Food tastes better when you can say hi

Jesus feeds people. He feeds huge crowds with five fish and two loaves of bread. He gives living water that causes people to thirst no more. He tells us that whoever eats his flesh and drinks his blood has eternal life. Jesus eats with people that no one else will. The professional religious power brokers want to know, “Why do you eat and drink with such scum (Luke 5:30 NLT)?” The Community Dinner Church likes to invite the disinherited to dinner. We like to gather with people who have found themselves excluded from other communities. “God sets the lonely in families; he sets the prisoners free and gives them joy. But he makes the rebellious live in a sun-scorched land (Psalm 68:6).” When I discuss the stories of Christ with people at the Dinner Church, I find people who are interested in the everlasting food of the Gospel. Marty shares with me that he isn’t religious or a Christian, but the words I share about Christ always move him to tears. He tells me that he thinks about the Gospel stories all week long. The Dinner Church is his community. Pastors from various denominations come to visit the Dinner Church and want to know, “how does the Dinner Church disciple people?” Even after hearing Marty’s experience and witnessing healing prayer in the middle of a meal, people who identify as “from the church”, are not convinced. How can the sacred happen with mashed potatoes, body odor, and the wet feet of homeless people? How will peoples lives be transformed by Jesus if a pastor doesn’t explain the “right way” to follow him. I find that it is the religiously experienced that miss the real meal of Christ. The broken body of Jesus is shared not taught. When we avoid the suffering of others, we find ourselves living a parched, hangry life, absent of freedom and joy. The sun-scorched land of rebellion happens when the church doesn’t care for the poor. “Then the King will say to those on his right, ‘Come, you who are blessed by my Father, inherit the Kingdom prepared for you from the creation of the world. For I was hungry, and you fed me. I was thirsty, and you gave me a drink. I was a stranger, and you invited me into your home. I was naked, and you gave me clothing. I was sick, and you cared for me. I was in prison, and you visited me (Matthew 25:34-36).”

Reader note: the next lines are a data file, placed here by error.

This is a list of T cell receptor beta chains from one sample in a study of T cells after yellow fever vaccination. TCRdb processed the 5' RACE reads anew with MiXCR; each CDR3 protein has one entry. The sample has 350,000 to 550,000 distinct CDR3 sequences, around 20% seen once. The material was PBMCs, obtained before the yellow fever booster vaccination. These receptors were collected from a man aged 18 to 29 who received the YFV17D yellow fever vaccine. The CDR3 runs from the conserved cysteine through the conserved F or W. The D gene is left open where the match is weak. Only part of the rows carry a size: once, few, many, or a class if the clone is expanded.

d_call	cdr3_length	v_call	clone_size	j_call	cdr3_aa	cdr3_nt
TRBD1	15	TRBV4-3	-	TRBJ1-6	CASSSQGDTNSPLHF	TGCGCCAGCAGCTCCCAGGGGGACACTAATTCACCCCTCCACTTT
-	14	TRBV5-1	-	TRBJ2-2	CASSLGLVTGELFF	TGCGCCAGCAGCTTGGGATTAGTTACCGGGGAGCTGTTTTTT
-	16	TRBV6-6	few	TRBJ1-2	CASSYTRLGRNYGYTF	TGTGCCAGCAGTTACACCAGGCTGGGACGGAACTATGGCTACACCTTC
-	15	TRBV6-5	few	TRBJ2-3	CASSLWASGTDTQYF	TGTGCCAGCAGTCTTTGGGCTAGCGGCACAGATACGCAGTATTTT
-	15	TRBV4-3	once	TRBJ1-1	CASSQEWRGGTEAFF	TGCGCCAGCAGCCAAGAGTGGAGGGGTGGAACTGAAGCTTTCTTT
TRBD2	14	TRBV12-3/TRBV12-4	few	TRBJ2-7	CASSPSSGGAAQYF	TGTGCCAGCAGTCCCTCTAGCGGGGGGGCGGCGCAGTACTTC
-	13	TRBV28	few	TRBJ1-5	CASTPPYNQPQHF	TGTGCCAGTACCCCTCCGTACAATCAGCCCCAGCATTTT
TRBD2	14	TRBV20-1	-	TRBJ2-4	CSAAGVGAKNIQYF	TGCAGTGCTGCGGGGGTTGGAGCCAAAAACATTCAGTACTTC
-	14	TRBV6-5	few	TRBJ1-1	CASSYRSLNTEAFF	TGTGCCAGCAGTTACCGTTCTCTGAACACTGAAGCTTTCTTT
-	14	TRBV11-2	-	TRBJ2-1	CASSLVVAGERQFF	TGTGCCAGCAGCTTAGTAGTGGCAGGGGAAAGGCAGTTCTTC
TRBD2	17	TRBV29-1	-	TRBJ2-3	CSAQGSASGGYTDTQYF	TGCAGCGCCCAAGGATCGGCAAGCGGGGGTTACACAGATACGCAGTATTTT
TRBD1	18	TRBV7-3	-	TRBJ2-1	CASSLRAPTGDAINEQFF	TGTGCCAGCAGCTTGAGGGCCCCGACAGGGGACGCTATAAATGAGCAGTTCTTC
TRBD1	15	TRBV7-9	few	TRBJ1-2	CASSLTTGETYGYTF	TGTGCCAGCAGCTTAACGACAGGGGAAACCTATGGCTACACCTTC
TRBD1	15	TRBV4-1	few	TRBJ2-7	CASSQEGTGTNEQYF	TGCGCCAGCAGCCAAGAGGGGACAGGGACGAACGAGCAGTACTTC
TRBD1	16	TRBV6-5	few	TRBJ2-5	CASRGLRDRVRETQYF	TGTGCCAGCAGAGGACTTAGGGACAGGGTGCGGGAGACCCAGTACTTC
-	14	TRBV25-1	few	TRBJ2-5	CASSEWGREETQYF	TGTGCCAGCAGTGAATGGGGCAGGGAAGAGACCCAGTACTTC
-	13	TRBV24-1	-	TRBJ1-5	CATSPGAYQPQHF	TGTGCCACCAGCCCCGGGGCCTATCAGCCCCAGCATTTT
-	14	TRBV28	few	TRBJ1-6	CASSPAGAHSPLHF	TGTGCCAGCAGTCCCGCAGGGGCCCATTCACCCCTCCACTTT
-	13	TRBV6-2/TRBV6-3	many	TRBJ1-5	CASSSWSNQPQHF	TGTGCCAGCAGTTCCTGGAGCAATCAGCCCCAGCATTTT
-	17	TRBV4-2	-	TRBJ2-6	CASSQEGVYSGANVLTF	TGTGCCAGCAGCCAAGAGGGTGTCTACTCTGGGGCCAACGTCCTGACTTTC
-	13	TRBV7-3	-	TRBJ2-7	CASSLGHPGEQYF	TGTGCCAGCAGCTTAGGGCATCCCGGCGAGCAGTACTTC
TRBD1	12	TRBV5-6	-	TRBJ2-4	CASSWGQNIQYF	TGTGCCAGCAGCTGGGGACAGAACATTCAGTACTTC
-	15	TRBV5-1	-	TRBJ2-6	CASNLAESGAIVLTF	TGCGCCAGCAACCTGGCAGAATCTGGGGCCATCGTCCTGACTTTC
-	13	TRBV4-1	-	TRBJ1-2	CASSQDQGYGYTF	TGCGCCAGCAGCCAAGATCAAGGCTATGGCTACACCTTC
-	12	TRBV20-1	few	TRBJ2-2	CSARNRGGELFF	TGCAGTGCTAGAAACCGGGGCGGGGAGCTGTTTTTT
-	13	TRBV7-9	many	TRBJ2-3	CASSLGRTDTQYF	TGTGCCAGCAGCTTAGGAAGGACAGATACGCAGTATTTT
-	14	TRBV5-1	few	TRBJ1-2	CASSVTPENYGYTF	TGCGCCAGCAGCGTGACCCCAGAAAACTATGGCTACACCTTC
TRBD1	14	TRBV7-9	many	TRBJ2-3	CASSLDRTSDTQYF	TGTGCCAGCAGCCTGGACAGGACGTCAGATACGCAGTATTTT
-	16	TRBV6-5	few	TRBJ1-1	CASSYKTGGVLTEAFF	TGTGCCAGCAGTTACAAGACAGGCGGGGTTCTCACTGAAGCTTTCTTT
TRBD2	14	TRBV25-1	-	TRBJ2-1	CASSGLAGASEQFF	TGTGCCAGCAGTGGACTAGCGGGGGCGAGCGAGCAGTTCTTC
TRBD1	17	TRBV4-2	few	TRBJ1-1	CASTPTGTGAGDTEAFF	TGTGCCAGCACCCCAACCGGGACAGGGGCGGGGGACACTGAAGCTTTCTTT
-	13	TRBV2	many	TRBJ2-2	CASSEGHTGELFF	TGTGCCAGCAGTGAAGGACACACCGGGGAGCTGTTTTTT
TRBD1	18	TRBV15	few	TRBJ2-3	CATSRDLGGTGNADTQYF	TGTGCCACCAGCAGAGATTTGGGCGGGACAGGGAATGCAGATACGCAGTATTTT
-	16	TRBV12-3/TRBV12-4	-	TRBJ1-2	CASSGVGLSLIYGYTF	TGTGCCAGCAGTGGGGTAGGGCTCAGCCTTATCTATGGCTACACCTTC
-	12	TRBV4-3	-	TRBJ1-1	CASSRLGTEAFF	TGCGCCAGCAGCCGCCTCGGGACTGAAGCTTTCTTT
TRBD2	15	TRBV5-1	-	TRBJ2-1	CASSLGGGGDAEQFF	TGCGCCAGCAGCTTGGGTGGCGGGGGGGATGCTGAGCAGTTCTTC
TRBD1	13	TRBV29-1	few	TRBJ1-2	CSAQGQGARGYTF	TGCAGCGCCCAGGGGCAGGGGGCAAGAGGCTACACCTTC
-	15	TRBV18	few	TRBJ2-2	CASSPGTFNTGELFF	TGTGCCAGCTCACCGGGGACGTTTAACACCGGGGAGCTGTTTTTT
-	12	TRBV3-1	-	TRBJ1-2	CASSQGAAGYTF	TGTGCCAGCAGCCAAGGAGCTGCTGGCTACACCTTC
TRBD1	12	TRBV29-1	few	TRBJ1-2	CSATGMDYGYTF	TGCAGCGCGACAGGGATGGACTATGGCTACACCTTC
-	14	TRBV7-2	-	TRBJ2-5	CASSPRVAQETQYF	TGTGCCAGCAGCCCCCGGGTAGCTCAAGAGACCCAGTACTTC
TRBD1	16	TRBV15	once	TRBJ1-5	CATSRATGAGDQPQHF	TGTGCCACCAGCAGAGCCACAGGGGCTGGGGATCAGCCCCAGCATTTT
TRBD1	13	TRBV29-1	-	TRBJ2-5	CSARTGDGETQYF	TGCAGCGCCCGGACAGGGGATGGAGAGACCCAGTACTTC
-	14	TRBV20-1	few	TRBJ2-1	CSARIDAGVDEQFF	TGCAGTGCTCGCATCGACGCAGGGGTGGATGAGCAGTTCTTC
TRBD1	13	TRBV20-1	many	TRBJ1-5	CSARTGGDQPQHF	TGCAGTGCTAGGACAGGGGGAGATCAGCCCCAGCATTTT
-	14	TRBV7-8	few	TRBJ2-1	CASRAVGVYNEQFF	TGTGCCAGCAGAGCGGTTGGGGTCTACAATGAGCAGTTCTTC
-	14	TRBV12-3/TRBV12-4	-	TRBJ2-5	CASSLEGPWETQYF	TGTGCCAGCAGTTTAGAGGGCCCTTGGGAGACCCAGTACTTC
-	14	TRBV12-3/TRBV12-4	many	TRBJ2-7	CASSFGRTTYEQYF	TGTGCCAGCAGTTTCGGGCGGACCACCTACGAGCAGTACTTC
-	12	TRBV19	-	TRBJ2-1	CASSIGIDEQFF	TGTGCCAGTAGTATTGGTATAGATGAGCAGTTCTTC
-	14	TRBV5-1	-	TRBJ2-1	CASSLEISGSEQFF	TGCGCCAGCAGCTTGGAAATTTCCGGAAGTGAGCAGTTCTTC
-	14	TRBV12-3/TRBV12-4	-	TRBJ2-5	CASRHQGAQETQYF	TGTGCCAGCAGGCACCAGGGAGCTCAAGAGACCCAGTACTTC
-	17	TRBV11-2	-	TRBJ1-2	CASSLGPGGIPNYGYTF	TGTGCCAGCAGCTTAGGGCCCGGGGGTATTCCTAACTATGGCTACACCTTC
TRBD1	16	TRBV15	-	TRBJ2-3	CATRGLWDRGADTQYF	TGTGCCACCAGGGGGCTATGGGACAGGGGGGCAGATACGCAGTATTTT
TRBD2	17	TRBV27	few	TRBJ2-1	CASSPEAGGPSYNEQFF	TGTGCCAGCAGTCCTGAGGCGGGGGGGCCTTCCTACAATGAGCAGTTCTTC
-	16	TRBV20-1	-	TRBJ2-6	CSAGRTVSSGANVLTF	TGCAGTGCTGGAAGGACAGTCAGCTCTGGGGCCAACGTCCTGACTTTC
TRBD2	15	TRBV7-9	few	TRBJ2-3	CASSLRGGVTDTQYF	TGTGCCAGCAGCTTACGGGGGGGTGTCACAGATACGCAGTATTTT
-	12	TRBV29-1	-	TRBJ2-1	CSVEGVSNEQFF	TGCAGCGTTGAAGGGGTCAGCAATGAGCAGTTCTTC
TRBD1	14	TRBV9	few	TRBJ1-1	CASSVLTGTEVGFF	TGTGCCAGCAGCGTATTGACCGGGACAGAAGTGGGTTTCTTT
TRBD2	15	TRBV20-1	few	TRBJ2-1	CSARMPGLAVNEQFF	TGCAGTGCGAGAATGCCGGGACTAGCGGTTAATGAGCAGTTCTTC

Last week, I visited a new Dinner Church that some friends of mine have planted. They are having great success welcoming and serving the neighborhood in the name of Jesus. One gentleman wanted me to pray that he could spend more time with his mom. I talked about cartoons with another man that was not wearing any socks or shoes. When I told him that I wished I had socks to give him he said, “Being barefoot is how I stay cool!” I sat with a man on a bench who was enjoying the meal. After a while we realized that he had been a longtime guest of one of the very first Dinner Churches in Seattle. He was delighted to know that the food was being prepared by the same cook. He asked if he could bring a meal to his friend that was bed ridden and dying of cancer. I threw his garbage away while he got a meal for his friend. As he was leaving, he thanked me and said, “food tastes better when you can say hi!” The presence of God is delicious. “Taste and see that the Lord is good. Oh, the joys of those who take refuge in him (Psalm 34:8).”

Michael Cox

One thought on “Food tastes better when you can say hi

  1. cahillrn says:

    Thank you for your ministry. You are doing amazing work. Being/Meeting with people where they are at; that is a very special gift God our Father has given you. Bless you and what you are doing and thank you. Prayers, lots of prayers for you and your ministry and the people you serve. Carole Hill

    Sent from my iPhone

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